An employer may still use visual identifi cation for employees, but this method should be used for those who decline to self-identify. The EEOC encourages but does not require employers to resurvey current employees (e.g., include a confi dential, voluntary opportunity to self-identify when personnel information is updated).
EEO Job Category Changes: With respect to EEO-1 job categories, business and financial occupations must now be placed in the “Professionals” category. (They were previously placed in the “Offi cials and Managers” job category.) Further, the EEO-1 form has now divided the former “Offi cials and Managers” category into two separate groups: “Executive/Senior Level Offi cials” and “Managers and First/Mid-Level Offi cials and Managers.” Differences in responsibility and infl uence will determine the categorization of a position employers must use.
- Executive/Senior Level Officials include the following: Employees who plan, direct and formulate policies, set strategy and provide the overall direction of the organization for the development and delivery of products and services, within the parameters approved by boards of directors or other governing bodies. The Executive/ Senior Level Offi cials also plan, direct or coordinate activities with the support of subordinate executives and staff managers. In larger organizations, those individuals within two reporting levels of the CEO and whose responsibilities require frequent interaction with the CEO are Executive/Senior Level Offi cials and Managers. Examples of Executive/Senior Level Offi cials include chief executive offi cers; chief operating officers; chief fi nancial offi cers; line of business heads; presidents or executive vice presidents of functional areas or operating groups; chief information offi cers; chief human resource offi cers; chief marketing offi cers; chief legal officers; management directors; and managing partners.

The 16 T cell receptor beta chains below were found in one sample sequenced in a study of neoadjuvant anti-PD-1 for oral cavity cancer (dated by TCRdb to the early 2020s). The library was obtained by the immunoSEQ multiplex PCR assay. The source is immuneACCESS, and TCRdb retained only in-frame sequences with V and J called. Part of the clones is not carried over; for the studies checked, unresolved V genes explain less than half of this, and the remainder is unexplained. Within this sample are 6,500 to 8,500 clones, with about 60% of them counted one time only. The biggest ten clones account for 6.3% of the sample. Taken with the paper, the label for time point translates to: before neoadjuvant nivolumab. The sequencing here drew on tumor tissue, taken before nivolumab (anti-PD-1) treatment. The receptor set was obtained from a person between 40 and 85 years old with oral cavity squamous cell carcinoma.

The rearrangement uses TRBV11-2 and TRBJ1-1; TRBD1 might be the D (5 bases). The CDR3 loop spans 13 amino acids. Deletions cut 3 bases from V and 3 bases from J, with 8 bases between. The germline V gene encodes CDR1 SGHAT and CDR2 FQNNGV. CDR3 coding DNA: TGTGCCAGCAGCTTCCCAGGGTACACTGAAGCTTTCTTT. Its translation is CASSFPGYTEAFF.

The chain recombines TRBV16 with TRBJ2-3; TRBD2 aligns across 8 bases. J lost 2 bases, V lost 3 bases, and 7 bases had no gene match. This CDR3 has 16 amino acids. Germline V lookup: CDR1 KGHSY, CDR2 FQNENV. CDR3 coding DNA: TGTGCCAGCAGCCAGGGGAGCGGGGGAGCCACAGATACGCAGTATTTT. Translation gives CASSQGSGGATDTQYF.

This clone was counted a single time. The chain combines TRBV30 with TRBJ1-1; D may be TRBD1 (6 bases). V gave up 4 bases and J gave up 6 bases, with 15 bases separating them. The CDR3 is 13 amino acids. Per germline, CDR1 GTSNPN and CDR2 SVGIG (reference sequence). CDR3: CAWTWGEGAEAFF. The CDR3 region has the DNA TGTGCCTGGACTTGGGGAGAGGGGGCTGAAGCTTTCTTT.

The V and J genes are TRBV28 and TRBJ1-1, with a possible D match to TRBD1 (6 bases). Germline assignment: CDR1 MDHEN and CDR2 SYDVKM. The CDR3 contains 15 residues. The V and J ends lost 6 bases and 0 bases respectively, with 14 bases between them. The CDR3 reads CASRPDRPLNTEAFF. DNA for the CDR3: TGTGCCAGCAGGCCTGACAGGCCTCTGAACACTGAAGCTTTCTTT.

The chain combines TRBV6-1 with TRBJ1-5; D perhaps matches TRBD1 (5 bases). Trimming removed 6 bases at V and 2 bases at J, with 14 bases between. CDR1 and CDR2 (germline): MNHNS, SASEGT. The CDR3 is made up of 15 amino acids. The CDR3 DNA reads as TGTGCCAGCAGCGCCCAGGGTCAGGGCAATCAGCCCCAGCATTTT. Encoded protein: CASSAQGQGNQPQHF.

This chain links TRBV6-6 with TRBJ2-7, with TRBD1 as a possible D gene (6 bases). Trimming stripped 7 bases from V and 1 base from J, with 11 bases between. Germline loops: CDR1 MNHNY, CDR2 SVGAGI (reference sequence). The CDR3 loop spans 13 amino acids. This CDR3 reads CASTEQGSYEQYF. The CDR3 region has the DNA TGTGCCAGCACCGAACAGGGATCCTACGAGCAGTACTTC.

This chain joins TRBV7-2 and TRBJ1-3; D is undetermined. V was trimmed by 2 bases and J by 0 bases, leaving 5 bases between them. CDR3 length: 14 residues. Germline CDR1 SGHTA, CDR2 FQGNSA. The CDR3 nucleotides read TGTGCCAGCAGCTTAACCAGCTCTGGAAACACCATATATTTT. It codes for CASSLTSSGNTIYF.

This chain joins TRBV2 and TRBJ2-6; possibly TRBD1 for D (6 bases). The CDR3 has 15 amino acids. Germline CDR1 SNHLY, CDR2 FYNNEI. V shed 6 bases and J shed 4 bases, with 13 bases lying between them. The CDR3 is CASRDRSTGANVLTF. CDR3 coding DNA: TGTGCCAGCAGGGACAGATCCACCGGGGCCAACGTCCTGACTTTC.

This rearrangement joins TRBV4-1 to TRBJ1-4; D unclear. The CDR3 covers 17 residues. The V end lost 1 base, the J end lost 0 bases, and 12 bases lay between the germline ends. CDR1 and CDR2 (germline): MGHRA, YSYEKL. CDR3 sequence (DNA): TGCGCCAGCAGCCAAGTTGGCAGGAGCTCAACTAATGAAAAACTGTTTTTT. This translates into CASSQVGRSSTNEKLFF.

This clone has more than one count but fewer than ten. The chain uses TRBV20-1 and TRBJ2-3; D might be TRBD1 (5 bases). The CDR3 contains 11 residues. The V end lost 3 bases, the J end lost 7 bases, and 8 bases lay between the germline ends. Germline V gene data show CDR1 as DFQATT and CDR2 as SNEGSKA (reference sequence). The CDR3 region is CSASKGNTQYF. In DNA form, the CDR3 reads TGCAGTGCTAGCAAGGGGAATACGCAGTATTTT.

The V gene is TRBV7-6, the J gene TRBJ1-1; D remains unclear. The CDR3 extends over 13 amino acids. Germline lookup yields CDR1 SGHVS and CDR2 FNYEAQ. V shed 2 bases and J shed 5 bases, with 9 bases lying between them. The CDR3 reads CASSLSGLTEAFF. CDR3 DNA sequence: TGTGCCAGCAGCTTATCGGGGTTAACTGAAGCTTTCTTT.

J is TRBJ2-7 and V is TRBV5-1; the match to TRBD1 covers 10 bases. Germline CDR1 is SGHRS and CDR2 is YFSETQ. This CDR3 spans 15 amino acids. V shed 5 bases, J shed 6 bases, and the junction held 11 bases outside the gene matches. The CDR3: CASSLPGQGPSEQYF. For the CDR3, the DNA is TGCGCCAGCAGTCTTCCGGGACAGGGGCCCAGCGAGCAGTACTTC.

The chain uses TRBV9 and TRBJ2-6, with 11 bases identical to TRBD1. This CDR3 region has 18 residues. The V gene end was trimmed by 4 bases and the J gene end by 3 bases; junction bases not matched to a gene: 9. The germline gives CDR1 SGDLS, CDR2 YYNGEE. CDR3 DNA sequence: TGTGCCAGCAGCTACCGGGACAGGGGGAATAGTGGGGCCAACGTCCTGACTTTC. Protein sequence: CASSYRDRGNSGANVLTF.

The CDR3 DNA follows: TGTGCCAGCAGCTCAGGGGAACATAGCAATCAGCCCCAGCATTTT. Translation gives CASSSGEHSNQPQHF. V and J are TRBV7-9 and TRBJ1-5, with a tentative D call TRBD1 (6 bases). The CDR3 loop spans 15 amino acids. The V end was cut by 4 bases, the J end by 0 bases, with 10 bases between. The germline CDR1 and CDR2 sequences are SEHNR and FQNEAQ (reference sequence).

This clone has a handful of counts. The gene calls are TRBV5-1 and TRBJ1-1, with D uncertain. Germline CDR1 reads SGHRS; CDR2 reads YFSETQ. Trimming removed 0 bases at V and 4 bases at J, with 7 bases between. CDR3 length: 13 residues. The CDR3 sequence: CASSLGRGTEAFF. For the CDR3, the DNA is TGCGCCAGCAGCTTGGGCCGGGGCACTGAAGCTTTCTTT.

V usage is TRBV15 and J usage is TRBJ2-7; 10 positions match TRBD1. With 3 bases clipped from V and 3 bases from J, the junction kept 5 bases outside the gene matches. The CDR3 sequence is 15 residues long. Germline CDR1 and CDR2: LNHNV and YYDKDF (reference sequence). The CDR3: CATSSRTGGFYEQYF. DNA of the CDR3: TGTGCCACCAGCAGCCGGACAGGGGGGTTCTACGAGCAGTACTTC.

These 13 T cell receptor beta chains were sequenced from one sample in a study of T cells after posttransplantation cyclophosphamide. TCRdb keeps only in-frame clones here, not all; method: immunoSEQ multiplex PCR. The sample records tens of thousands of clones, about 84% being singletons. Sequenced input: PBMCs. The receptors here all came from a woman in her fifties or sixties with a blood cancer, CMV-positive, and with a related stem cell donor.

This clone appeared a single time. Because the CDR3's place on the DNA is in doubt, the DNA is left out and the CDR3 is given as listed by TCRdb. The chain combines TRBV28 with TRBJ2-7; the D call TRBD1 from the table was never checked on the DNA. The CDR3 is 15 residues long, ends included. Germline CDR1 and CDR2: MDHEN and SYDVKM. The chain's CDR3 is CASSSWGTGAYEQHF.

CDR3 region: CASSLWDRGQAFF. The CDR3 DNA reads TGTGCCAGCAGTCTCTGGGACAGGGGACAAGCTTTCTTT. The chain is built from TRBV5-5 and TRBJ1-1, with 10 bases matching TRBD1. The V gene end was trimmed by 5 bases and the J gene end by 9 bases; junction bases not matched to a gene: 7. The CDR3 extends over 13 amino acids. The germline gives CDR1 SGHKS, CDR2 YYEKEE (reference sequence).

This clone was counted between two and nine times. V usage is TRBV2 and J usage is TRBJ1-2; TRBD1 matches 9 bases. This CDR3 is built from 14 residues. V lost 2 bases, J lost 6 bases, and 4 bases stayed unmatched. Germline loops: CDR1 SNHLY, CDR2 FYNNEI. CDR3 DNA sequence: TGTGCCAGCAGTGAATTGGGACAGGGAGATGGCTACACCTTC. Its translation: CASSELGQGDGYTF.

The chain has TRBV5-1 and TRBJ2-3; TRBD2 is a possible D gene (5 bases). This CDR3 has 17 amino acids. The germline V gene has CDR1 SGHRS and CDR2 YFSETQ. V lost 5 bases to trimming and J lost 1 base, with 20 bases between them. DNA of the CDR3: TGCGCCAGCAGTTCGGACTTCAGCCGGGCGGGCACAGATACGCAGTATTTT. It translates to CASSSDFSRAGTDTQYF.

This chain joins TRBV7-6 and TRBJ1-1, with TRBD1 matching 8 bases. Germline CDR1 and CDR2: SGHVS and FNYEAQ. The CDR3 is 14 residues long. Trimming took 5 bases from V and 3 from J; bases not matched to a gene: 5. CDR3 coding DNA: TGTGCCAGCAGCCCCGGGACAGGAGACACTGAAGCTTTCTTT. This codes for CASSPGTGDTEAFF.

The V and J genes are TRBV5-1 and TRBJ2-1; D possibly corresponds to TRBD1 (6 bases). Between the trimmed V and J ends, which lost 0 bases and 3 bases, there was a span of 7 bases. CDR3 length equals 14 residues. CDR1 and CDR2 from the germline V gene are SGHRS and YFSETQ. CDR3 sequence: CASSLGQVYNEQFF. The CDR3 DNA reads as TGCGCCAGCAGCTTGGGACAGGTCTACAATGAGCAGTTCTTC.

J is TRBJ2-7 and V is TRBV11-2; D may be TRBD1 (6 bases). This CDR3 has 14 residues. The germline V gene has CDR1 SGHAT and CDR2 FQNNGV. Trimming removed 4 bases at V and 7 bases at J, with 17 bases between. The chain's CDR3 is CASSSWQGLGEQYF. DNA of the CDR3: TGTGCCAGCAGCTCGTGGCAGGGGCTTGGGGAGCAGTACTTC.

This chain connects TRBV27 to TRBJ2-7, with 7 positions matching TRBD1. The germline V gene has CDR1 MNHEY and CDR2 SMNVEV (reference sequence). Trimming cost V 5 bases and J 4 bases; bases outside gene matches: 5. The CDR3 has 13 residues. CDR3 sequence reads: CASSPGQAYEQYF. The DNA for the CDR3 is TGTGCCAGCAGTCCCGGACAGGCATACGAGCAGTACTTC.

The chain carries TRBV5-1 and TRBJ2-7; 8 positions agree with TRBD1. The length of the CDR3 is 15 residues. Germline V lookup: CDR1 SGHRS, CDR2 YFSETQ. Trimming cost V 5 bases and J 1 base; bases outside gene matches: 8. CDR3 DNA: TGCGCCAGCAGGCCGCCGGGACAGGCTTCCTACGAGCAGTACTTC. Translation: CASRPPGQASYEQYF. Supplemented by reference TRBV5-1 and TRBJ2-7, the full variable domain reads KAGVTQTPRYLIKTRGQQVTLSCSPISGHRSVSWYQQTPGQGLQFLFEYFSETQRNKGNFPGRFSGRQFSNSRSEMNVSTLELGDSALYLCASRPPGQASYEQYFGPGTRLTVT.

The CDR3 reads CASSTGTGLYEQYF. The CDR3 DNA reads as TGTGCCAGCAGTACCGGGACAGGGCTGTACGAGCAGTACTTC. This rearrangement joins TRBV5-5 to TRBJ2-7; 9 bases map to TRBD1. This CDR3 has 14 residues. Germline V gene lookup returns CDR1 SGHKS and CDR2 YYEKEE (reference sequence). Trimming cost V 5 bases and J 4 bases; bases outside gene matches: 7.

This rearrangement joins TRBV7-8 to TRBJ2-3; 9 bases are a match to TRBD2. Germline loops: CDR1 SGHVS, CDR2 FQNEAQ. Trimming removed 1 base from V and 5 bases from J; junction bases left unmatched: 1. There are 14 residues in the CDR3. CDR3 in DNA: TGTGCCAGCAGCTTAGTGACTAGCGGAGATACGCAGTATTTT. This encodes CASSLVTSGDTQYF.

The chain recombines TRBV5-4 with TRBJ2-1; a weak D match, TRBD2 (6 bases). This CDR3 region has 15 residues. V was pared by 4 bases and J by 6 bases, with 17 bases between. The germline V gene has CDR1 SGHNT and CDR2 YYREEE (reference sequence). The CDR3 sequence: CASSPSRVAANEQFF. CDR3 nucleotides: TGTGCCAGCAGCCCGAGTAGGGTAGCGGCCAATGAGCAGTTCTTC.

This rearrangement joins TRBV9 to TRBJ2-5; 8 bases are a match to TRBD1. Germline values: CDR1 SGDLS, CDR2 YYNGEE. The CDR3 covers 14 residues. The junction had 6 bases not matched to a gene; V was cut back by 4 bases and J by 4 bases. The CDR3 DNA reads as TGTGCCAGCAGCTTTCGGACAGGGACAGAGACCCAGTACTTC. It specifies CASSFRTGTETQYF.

- First/Mid-Level Offi cials and Managers include the following: Employees who oversee and direct the delivery of products, services or functions at group, regional or divisional levels. The First/Mid-Level Offi cials and Managers directly implement policies within specifi c parameters set by Executive/Senior Level Offi cials and Managers. They may also serve at functional, line of business segment or branch levels and may be responsible for directing and executing the day-to-day operational objectives of the organization, conveying the directions of higher level offi - cials and managers to subordinate personnel and, in some instances, directly supervising the activities of exempt and non-exempt personnel. Examples of First/Mid-Level Officials and Managers include vice presidents and directors; group, regional or divisional controllers; treasurers; human resources, information systems, marketing and operations managers; fi rst-line managers; team managers; unit managers; operations and production managers; branch managers; administrative services managers; purchasing and transportation managers; storage and distribution managers; call center or customer service managers; technical support managers; and brand or product managers.
Conclusion: Employers subject to EEO-1 reporting requirements should carefully consider any decision to adopt the voluntary self-identifi cation methods to collect data for their 2007 and subsequent years’ EEO-1’s. To ensure that jobs are correctly categorized, employers should also review the updated job classifi cation guide available from the EEOC that will assist employers with identifying which jobs belong in each EEO job category. The guide may be found at www.eeoc.gov.